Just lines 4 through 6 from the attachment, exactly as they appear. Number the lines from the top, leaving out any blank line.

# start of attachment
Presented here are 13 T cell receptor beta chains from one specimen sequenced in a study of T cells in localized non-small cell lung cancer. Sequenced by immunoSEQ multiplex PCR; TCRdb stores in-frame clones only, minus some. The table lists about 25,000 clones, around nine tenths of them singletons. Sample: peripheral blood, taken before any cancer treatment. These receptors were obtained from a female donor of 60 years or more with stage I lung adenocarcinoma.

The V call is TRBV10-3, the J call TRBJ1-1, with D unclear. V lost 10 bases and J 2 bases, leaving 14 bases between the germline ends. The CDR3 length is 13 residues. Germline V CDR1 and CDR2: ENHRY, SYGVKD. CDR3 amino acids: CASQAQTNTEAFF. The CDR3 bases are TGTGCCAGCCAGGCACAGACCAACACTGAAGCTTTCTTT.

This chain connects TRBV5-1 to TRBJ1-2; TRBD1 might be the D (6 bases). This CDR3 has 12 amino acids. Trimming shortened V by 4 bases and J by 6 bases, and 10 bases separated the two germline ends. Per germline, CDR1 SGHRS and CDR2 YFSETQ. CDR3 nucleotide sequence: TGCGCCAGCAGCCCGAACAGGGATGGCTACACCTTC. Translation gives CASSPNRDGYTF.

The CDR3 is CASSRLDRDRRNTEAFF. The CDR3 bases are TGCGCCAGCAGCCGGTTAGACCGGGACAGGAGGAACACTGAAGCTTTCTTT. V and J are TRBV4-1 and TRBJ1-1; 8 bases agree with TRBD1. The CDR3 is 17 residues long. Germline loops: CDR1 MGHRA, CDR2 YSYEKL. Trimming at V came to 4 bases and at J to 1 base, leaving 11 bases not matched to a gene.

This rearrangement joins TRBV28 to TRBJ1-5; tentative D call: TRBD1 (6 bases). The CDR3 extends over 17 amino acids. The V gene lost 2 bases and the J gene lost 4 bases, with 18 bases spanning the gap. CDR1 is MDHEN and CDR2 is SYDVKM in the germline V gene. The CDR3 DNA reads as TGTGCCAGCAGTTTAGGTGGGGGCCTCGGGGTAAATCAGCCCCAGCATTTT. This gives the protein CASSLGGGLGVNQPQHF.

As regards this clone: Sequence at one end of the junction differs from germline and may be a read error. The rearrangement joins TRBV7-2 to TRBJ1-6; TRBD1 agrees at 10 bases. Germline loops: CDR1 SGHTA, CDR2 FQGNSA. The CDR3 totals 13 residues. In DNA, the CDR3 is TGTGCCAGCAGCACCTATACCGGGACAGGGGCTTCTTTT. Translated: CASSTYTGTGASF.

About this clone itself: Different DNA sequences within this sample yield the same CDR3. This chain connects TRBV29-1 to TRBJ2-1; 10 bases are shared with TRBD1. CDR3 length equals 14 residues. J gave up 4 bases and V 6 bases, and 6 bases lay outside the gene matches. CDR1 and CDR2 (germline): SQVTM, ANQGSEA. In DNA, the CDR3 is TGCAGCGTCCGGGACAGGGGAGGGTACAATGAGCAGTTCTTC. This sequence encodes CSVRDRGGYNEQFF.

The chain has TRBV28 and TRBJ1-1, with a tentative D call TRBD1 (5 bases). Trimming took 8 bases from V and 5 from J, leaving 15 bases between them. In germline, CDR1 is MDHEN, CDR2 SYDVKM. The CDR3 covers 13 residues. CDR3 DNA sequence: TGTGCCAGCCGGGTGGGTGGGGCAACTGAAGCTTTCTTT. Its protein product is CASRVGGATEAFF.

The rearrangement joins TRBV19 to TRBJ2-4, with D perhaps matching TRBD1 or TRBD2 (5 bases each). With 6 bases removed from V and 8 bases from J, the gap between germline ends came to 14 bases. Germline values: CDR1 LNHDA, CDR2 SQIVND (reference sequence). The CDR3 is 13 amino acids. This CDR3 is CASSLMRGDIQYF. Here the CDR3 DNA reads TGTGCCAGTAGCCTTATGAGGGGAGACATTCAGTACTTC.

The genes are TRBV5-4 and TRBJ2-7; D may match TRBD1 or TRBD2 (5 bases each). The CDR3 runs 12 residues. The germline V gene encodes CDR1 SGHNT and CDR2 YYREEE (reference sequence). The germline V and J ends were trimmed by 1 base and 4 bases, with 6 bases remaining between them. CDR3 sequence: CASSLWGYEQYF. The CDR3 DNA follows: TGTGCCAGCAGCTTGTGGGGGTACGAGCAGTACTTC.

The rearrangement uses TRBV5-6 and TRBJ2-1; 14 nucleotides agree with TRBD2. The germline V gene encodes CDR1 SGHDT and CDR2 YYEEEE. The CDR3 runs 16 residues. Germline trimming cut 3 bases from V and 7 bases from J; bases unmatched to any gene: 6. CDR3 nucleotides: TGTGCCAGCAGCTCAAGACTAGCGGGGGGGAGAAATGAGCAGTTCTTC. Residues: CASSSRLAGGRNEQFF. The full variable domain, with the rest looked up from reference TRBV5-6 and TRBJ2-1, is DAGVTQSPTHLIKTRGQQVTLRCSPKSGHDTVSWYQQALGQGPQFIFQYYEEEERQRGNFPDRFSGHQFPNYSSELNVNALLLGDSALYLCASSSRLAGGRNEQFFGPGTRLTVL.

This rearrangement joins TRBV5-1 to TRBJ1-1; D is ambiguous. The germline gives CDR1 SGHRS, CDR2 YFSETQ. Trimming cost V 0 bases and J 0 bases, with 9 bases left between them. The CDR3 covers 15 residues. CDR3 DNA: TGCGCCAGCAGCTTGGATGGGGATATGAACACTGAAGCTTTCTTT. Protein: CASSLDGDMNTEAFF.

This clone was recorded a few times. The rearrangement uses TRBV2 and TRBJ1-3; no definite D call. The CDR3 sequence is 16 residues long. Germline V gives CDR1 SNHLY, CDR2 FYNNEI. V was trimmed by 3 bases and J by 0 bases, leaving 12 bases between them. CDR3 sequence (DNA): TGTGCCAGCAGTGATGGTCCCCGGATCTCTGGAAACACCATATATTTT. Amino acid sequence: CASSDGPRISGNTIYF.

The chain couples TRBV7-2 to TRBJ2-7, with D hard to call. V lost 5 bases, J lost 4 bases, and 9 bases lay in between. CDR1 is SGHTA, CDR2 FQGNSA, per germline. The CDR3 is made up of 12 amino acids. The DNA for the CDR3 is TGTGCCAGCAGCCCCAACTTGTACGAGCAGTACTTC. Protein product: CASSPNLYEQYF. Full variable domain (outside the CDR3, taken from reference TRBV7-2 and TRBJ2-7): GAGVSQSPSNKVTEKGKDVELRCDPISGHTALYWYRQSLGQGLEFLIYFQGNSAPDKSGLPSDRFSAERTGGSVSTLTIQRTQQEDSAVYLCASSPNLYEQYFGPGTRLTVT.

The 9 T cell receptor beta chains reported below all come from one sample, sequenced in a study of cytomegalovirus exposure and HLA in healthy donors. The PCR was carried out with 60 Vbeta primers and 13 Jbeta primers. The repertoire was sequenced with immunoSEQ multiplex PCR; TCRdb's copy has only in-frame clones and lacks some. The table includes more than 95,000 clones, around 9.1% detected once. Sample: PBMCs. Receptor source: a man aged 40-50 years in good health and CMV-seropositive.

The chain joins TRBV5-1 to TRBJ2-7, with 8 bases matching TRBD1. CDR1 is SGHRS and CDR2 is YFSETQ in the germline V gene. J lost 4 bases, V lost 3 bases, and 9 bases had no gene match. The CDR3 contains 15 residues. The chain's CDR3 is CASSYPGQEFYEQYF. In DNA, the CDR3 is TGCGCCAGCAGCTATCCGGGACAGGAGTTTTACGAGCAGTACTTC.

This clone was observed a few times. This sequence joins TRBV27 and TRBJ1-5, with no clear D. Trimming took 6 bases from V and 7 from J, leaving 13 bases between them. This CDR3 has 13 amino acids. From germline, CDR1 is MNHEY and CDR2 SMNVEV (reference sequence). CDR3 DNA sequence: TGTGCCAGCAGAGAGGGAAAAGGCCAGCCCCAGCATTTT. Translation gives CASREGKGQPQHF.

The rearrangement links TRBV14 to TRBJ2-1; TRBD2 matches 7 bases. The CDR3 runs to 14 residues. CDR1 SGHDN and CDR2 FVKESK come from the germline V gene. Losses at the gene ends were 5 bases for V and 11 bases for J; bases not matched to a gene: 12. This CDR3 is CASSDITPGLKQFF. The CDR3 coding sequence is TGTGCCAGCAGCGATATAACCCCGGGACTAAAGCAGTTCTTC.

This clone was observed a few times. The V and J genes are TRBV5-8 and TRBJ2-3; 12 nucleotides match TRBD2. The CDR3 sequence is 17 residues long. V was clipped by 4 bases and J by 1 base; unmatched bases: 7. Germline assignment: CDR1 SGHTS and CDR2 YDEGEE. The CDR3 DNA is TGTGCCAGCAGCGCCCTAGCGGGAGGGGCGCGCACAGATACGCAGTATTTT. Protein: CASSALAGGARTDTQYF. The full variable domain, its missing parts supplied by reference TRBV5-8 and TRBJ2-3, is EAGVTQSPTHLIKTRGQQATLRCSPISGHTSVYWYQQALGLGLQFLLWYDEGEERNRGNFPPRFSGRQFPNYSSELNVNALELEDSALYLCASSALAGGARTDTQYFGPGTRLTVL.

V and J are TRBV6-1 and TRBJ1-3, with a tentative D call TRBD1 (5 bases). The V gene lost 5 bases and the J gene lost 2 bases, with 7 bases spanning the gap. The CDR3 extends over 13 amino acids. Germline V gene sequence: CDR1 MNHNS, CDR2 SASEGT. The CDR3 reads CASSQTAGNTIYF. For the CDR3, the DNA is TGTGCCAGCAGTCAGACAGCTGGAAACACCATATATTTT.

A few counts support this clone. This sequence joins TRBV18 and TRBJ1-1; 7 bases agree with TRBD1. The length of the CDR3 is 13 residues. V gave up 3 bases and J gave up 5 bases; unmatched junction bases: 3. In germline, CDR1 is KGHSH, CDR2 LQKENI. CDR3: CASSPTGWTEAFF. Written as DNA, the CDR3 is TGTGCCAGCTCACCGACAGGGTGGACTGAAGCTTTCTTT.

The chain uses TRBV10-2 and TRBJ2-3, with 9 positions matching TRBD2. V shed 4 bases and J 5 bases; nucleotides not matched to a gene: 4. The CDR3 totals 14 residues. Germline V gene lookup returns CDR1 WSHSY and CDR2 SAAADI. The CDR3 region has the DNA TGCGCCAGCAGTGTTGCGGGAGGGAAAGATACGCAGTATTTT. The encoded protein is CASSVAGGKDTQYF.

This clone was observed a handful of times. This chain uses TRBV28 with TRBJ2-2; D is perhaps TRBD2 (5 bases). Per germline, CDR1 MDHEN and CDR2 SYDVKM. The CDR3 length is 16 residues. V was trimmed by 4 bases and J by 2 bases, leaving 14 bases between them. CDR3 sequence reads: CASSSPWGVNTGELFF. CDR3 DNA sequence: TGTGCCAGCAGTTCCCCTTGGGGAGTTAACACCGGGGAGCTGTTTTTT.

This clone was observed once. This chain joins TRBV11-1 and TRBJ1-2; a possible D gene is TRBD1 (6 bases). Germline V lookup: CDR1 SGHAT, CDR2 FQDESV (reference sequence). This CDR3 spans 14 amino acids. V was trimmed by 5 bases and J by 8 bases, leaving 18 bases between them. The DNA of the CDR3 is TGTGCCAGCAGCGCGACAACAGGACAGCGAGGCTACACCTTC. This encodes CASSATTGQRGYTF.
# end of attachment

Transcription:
The CDR3 is CASSRLDRDRRNTEAFF. The CDR3 bases are TGCGCCAGCAGCCGGTTAGACCGGGACAGGAGGAACACTGAAGCTTTCTTT. V and J are TRBV4-1 and TRBJ1-1; 8 bases agree with TRBD1. The CDR3 is 17 residues long. Germline loops: CDR1 MGHRA, CDR2 YSYEKL. Trimming at V came to 4 bases and at J to 1 base, leaving 11 bases not matched to a gene.

This rearrangement joins TRBV28 to TRBJ1-5; tentative D call: TRBD1 (6 bases). The CDR3 extends over 17 amino acids. The V gene lost 2 bases and the J gene lost 4 bases, with 18 bases spanning the gap. CDR1 is MDHEN and CDR2 is SYDVKM in the germline V gene. The CDR3 DNA reads as TGTGCCAGCAGTTTAGGTGGGGGCCTCGGGGTAAATCAGCCCCAGCATTTT. This gives the protein CASSLGGGLGVNQPQHF.

As regards this clone: Sequence at one end of the junction differs from germline and may be a read error. The rearrangement joins TRBV7-2 to TRBJ1-6; TRBD1 agrees at 10 bases. Germline loops: CDR1 SGHTA, CDR2 FQGNSA. The CDR3 totals 13 residues. In DNA, the CDR3 is TGTGCCAGCAGCACCTATACCGGGACAGGGGCTTCTTTT. Translated: CASSTYTGTGASF.